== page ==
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Living Large in the 'Bimbo Vortex'

How Nerdy Norm Zadeh Became Popular With the Gold-Digging Set and Found His Tortured Version of Paradise. An Excerpt From a New Book About Beverly Hills.

March 16, 2003|David Weddle | This article is excerpted from David Weddle's book "Among the Mansions of Eden: Tales of Love, Lust and Land in Beverly Hills," to be published March 18 by William Morrow. He last wrote for the magazine about "The Lost Boys of Sudan."

Ashley leaps into a momentary silence. "He was the most beautiful little boy you've ever seen, if you see his fifth-grade pictures."

Norm's eyes snap back at the recollection of the cataclysm that drove him from that Eden. "Dad had a semi-sabbatical at MIT. I had to leave my incredibly popular situation." He was yanked out of school and enrolled in a private school in Cambridge, Mass. Norm had to skip from seventh to eighth grade to gain admittance. He passed the necessary tests and threw himself into his studies, earning straight A's. How did his father reward him? "I was just reaching puberty and my dad said, 'You know, the idiot is actually not doing that bad. Let's leave him here.' "

Lotfi had to attend to some duties at Berkeley and wanted Fay to come with him. But he didn't want to take Norm out of school again--so Lotfi arranged for his son to stay with an MIT professor and his family to finish the school year. "After the first three days I could sense this family didn't want me around," Norm explains. "I'm sitting there and I have to stay with them for four months, so I went from being an extrovert to an introvert right during puberty."

Four months later, he returned to California, but he was stuck into high school classes where everyone was a year older. No matter how hard he tried, he was never able to get back in sync with his peers. "I was a complete outcast. I did not go to any high school dance. It was brutal."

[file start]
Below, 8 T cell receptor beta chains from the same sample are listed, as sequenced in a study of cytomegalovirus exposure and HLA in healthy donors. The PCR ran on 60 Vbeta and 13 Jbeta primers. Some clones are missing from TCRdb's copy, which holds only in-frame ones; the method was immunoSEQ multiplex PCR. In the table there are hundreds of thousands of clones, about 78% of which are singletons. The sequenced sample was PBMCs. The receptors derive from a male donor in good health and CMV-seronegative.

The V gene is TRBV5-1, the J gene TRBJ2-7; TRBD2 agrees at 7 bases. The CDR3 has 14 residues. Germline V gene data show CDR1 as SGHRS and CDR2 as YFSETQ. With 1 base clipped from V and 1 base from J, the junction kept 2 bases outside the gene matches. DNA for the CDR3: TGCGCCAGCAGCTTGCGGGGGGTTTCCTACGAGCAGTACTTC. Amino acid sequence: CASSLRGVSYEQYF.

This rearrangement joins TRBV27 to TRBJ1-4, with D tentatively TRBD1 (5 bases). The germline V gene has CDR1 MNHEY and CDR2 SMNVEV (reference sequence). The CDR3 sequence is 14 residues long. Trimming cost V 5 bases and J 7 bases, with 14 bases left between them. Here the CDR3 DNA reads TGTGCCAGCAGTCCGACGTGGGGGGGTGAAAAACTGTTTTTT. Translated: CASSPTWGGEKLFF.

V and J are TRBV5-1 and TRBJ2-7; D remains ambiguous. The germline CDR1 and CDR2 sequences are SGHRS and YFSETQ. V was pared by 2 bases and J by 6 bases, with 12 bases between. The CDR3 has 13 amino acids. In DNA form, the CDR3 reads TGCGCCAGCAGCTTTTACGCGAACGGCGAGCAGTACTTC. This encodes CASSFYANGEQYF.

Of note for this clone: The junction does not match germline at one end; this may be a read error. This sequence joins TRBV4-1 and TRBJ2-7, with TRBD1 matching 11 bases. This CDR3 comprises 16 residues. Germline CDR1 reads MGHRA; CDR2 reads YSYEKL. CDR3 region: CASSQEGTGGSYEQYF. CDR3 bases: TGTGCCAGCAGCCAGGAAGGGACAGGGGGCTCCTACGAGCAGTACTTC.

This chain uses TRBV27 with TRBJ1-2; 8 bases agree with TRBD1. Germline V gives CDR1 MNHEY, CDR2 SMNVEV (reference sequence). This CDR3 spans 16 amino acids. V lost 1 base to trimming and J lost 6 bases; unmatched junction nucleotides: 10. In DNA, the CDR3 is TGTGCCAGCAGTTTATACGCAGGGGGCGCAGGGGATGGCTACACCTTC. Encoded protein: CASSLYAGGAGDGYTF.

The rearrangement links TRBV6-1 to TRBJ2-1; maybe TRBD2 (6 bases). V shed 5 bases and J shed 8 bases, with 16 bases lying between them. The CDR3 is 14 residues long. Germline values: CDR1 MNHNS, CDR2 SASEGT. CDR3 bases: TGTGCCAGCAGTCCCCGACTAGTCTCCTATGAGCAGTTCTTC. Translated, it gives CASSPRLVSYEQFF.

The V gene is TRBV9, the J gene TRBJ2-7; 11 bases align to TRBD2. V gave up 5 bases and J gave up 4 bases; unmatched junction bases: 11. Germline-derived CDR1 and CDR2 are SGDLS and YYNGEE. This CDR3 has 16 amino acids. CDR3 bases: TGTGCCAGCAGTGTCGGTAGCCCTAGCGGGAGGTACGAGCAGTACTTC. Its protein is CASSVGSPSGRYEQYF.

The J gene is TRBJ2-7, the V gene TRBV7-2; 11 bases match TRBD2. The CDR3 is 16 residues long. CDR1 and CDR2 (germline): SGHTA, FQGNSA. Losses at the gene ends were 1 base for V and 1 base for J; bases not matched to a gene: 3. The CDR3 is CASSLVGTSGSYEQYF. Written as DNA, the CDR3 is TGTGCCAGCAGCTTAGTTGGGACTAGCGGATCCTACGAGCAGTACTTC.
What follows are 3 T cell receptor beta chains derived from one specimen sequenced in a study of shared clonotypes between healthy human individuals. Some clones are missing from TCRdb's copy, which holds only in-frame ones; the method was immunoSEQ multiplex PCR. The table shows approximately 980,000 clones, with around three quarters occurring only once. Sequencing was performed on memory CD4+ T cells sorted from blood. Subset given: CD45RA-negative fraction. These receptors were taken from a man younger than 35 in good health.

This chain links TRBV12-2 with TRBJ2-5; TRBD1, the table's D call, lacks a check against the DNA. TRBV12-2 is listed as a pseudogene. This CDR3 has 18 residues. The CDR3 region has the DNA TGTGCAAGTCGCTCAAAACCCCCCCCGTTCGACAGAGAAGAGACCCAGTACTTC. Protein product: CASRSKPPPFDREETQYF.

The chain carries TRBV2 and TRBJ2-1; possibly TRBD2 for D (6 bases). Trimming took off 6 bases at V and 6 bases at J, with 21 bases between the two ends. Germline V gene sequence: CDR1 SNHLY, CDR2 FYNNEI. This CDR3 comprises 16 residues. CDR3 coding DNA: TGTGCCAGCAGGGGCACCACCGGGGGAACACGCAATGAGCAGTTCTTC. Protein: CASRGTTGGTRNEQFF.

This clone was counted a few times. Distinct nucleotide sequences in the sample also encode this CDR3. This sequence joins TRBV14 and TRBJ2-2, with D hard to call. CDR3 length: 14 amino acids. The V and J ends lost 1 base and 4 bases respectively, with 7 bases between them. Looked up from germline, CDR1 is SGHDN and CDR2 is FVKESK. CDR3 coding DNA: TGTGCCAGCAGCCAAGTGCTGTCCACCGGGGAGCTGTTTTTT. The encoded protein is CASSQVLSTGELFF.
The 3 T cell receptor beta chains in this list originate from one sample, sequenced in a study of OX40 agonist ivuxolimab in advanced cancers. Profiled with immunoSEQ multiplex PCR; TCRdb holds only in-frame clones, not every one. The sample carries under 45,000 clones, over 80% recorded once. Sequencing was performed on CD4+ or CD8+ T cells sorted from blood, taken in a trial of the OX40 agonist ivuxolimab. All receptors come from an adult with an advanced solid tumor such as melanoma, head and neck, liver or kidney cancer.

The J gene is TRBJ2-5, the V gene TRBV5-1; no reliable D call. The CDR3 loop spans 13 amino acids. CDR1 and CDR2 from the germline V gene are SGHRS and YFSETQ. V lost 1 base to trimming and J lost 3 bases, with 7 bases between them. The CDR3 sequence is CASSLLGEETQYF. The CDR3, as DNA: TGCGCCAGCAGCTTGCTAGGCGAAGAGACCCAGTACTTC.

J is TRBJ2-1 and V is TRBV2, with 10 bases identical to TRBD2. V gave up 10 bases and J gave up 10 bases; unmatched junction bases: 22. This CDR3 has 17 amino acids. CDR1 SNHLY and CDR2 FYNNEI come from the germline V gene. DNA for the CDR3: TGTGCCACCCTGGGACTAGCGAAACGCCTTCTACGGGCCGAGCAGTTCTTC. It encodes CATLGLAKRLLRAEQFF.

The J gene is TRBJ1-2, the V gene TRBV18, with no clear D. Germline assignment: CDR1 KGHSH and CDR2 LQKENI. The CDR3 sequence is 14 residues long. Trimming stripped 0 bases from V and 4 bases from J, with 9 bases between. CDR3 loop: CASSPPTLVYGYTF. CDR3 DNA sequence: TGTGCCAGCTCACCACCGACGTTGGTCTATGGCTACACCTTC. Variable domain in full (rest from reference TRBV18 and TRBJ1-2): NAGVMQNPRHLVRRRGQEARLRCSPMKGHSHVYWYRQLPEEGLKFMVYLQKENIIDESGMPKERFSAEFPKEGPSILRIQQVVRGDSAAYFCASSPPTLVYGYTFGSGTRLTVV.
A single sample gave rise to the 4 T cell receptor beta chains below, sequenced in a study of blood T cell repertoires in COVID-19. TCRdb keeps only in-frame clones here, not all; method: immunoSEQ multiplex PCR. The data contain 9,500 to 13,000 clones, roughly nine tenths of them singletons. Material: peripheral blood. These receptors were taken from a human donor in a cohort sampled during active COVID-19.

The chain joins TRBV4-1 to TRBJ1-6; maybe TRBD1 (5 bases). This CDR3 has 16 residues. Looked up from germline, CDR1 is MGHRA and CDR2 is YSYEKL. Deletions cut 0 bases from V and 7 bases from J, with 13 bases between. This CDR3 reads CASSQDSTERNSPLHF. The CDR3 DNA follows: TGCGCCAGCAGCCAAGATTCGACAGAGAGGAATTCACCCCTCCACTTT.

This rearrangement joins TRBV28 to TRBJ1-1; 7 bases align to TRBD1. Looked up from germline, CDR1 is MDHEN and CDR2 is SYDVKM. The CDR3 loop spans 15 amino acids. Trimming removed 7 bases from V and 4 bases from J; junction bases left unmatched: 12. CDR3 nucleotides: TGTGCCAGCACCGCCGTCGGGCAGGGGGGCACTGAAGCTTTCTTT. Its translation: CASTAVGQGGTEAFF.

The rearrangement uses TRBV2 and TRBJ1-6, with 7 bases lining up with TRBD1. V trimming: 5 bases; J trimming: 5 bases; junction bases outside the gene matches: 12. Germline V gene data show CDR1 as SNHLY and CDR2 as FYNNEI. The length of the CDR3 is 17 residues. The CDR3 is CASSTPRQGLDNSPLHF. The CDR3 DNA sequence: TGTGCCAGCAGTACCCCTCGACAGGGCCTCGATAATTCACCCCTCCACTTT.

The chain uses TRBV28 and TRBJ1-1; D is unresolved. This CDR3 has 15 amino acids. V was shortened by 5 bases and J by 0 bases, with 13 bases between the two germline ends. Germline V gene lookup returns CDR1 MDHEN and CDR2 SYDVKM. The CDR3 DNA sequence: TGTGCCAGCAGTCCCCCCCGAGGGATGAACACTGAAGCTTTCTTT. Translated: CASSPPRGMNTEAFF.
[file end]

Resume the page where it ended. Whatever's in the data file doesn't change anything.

Before relating each anecdote, Norm says, "I'll tell you another cute story." But they are never cute; they always turn out to be another installment in his adolescent parade of horrors. The time he got drunk to work up the nerve to ask a girl to a dance, only to be turned down. Then the first time he tried to make out with a girl. "It was a complete fiasco. And she married somebody else the next week." The very next week? In Norm's mind, that's exactly what happened.

Beneath his self-loathing, a hatred built up for all of the beautiful ones who had grown taller and stronger; for his father, whom he felt had abandoned him; for the world itself that never made a place for him. And so he began to seek vengeance, in crafty, covert ways such as poker. He had his father's facility with figures and easily outplayed most of his contemporaries. With a deck of cards, he lured them onto his turf. Wanna play for money? How much you got on ya? He stripped them of their allowance in one sitting, and when that was gone he took their Playboys.

Playboy! As he leafed through it, he discovered the long-forgotten lane to paradise. Others had managed to get there. The parties at the Playboy Mansion with Robert Culp, Tony Curtis, Clint Eastwood, Sammy Davis Jr., Bill Cosby and Peter Lawford sauntering in pajamas through supple tangles of long-legged Bunnies, shaking it up on the dance floor, prancing through the gardens, and always by the end of the evening plunging into the mists of the grotto. And hovering above them was Hef, in a silk bathrobe with pipe in hand, an airbrushed Dionysian demigod, smiling beatifically at what he had created.

Hugh Hefner perfected the bachelor in paradise lifestyle, but he certainly didn't originate it. A long procession of starlets made the pilgrimage to Charlie Chaplin's boudoir, and John Gilbert and John Barrymore threw legendary orgiastic parties. Howard Hughes developed the assembly line approach when he bought RKO Pictures in 1948. The dashing multimillionaire/aviator had already dated virtually every major female star in Hollywood, but now he had the machinery of an entire movie studio at his disposal to funnel a steady stream of ambitious lovelies to his bungalow at the Beverly Hills Hotel. All he had to do was dangle a contract in front of their fame-hungry eyes.

Hefner could not hope to match the scale of Hughes' operation, but Hefner refined the conceit into a complete way of life. He showed millions of American men that it's possible to build a self-enclosed pleasure dome, a realm of pure sensual delights, intoxicating tastes and textures, charismatic friends and endless frivolity.

By the century's end, Playboy had acquired a certain respectability, thanks to a rash of raunchy magazine imitators and the hard-core pornography pumped into American homes via cable and satellite, which made Hef's fare look staid by comparison. The Playboy corporation had become a valued source of tax revenue for the city of Beverly Hills and a prominent civic booster that sponsored jazz concerts and cultural events and made sizable contributions to local charities.

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